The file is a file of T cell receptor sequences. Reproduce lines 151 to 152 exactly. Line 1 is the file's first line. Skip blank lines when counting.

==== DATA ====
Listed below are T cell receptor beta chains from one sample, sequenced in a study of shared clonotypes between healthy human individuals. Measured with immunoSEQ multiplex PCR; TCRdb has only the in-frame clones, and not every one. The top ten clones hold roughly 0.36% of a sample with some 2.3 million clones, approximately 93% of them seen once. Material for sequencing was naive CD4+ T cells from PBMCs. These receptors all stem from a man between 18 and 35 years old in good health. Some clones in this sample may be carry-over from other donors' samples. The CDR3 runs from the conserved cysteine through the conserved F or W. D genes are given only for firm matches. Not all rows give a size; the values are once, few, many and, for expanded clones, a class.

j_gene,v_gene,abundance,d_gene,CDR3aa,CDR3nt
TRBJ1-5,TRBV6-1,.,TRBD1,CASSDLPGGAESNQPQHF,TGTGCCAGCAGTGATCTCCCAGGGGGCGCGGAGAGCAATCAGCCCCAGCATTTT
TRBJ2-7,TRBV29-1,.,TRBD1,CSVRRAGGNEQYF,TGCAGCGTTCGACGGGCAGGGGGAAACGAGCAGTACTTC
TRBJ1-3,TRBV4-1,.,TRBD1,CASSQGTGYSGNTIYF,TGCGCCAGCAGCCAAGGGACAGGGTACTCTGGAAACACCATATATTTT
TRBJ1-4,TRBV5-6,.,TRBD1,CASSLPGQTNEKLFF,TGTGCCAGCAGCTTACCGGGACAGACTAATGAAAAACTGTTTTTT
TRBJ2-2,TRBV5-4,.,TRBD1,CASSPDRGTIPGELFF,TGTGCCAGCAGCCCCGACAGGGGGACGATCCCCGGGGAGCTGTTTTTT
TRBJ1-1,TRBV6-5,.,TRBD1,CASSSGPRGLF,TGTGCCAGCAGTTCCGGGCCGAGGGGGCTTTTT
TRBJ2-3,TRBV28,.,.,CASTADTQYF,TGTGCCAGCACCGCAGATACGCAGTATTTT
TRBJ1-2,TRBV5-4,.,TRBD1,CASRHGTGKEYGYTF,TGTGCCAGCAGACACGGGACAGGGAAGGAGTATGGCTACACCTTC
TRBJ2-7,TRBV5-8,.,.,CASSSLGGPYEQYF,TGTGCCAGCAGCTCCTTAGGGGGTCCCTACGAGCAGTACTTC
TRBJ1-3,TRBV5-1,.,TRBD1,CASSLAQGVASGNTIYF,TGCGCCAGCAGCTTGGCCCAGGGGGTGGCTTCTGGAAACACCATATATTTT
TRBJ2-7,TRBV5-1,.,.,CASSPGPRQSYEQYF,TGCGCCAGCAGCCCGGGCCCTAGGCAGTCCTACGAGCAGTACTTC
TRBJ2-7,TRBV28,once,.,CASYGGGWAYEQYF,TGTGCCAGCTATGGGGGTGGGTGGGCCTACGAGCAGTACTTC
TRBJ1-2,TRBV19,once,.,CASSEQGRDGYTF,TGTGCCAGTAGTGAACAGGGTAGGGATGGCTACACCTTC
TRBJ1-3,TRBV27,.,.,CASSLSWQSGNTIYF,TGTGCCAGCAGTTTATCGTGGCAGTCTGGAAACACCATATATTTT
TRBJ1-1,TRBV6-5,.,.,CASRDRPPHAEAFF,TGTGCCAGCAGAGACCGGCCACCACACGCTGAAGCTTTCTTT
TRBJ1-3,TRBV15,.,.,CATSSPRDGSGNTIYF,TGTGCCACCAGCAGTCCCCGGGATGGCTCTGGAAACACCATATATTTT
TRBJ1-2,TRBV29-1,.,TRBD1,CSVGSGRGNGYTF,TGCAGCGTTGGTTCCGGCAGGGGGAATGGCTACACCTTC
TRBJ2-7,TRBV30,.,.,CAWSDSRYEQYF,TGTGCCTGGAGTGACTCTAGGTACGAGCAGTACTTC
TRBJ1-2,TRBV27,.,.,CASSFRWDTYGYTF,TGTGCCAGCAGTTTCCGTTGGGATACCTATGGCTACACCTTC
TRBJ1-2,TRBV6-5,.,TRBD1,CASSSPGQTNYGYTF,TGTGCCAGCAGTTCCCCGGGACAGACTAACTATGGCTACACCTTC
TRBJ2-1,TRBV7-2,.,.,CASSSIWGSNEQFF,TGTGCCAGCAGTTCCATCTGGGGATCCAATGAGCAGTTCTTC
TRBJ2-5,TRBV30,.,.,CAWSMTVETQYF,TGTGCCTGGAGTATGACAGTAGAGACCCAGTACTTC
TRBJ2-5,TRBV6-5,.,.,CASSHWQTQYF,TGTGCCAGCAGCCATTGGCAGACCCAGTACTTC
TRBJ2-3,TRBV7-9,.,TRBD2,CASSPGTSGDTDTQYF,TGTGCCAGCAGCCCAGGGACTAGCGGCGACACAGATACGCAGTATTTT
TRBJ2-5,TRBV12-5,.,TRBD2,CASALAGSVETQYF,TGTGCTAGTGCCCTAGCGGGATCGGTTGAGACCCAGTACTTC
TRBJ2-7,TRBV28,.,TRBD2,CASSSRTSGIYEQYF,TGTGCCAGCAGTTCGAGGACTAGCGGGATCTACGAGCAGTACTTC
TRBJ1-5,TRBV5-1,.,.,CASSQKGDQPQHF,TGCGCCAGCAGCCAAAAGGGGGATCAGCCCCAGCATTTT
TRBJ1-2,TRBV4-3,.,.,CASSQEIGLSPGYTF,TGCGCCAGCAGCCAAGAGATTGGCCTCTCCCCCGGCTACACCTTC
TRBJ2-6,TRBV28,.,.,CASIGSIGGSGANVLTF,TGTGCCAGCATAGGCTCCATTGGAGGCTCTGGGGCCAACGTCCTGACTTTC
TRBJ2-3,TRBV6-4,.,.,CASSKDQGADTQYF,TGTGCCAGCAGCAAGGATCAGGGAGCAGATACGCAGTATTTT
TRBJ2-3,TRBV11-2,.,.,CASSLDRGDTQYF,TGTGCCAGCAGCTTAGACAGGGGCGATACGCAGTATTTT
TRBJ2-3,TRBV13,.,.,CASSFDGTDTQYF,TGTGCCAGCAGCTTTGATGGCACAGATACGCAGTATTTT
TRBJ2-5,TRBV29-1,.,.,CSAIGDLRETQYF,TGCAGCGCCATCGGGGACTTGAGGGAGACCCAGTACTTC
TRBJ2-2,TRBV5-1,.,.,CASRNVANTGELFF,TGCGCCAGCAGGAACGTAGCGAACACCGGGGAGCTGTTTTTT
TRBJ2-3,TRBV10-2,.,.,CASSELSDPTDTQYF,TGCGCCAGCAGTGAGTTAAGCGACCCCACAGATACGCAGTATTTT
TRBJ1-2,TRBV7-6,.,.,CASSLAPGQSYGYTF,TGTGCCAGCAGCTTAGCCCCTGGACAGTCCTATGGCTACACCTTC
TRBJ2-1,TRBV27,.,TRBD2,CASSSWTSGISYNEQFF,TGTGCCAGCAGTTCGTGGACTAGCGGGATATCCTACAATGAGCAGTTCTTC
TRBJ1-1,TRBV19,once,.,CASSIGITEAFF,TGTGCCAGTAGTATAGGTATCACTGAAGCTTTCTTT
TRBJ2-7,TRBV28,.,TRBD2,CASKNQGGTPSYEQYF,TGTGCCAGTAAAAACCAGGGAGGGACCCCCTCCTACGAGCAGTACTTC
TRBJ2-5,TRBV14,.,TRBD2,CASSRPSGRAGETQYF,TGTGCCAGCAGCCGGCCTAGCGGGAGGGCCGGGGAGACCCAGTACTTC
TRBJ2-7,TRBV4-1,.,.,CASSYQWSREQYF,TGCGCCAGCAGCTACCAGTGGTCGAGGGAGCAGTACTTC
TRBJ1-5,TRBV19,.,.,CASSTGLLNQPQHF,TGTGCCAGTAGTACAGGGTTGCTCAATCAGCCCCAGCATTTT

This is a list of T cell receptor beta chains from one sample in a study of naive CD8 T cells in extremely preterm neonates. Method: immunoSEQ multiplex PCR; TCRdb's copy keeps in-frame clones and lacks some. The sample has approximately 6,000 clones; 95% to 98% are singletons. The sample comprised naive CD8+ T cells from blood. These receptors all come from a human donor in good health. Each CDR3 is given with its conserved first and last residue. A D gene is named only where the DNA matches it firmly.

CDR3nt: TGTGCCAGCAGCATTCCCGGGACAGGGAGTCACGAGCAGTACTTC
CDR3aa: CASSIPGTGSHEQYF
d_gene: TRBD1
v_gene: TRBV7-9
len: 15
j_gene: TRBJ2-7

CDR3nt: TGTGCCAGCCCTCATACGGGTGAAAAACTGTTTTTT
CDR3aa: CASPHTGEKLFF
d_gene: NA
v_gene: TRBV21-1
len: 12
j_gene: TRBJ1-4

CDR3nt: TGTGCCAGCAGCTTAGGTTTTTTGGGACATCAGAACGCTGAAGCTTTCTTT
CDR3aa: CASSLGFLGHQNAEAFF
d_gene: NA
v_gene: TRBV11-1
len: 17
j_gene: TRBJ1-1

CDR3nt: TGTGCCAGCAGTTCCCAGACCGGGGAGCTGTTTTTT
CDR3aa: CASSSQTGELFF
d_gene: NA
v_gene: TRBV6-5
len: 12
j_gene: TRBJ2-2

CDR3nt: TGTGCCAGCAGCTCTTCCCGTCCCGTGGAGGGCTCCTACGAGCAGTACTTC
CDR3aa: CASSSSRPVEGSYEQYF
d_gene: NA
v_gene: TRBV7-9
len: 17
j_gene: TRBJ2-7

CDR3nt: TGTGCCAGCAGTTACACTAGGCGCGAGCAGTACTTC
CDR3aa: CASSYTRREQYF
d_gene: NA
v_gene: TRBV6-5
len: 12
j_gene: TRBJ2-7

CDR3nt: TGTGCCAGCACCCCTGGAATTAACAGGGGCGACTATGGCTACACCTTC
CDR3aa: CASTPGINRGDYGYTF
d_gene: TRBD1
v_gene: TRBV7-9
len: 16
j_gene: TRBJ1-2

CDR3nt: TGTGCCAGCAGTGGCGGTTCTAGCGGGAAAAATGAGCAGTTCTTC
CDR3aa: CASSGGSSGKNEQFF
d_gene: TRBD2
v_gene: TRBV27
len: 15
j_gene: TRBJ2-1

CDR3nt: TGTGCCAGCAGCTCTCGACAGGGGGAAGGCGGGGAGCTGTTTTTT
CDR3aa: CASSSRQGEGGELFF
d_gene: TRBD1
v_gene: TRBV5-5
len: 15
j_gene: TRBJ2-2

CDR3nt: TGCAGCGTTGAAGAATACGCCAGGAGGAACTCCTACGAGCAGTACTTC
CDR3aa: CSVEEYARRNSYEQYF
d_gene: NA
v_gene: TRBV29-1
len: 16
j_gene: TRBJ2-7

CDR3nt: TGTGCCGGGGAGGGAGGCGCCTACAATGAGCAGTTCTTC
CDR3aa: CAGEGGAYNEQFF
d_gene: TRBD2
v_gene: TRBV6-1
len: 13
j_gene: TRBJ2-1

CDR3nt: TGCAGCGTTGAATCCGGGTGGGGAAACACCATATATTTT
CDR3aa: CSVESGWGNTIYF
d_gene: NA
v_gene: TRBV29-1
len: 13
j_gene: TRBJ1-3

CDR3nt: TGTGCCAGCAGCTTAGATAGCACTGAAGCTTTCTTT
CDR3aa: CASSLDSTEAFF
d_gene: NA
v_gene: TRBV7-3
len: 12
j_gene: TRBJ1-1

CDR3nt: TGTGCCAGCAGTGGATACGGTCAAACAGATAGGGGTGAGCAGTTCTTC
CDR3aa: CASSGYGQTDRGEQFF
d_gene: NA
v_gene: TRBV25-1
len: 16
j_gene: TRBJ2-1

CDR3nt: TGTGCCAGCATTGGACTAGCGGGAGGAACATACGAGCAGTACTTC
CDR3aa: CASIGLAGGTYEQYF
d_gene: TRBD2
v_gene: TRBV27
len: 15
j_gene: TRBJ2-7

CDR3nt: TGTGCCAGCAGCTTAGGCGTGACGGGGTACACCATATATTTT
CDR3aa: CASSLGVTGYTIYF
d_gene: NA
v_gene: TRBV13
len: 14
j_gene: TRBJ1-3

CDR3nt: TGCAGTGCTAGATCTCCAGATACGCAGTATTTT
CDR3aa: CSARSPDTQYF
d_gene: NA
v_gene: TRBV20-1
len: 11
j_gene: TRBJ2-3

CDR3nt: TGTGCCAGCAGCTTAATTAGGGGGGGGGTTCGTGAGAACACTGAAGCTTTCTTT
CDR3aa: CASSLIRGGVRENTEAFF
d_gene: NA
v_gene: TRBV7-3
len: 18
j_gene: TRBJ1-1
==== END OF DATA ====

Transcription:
v_gene: TRBV7-3
len: 18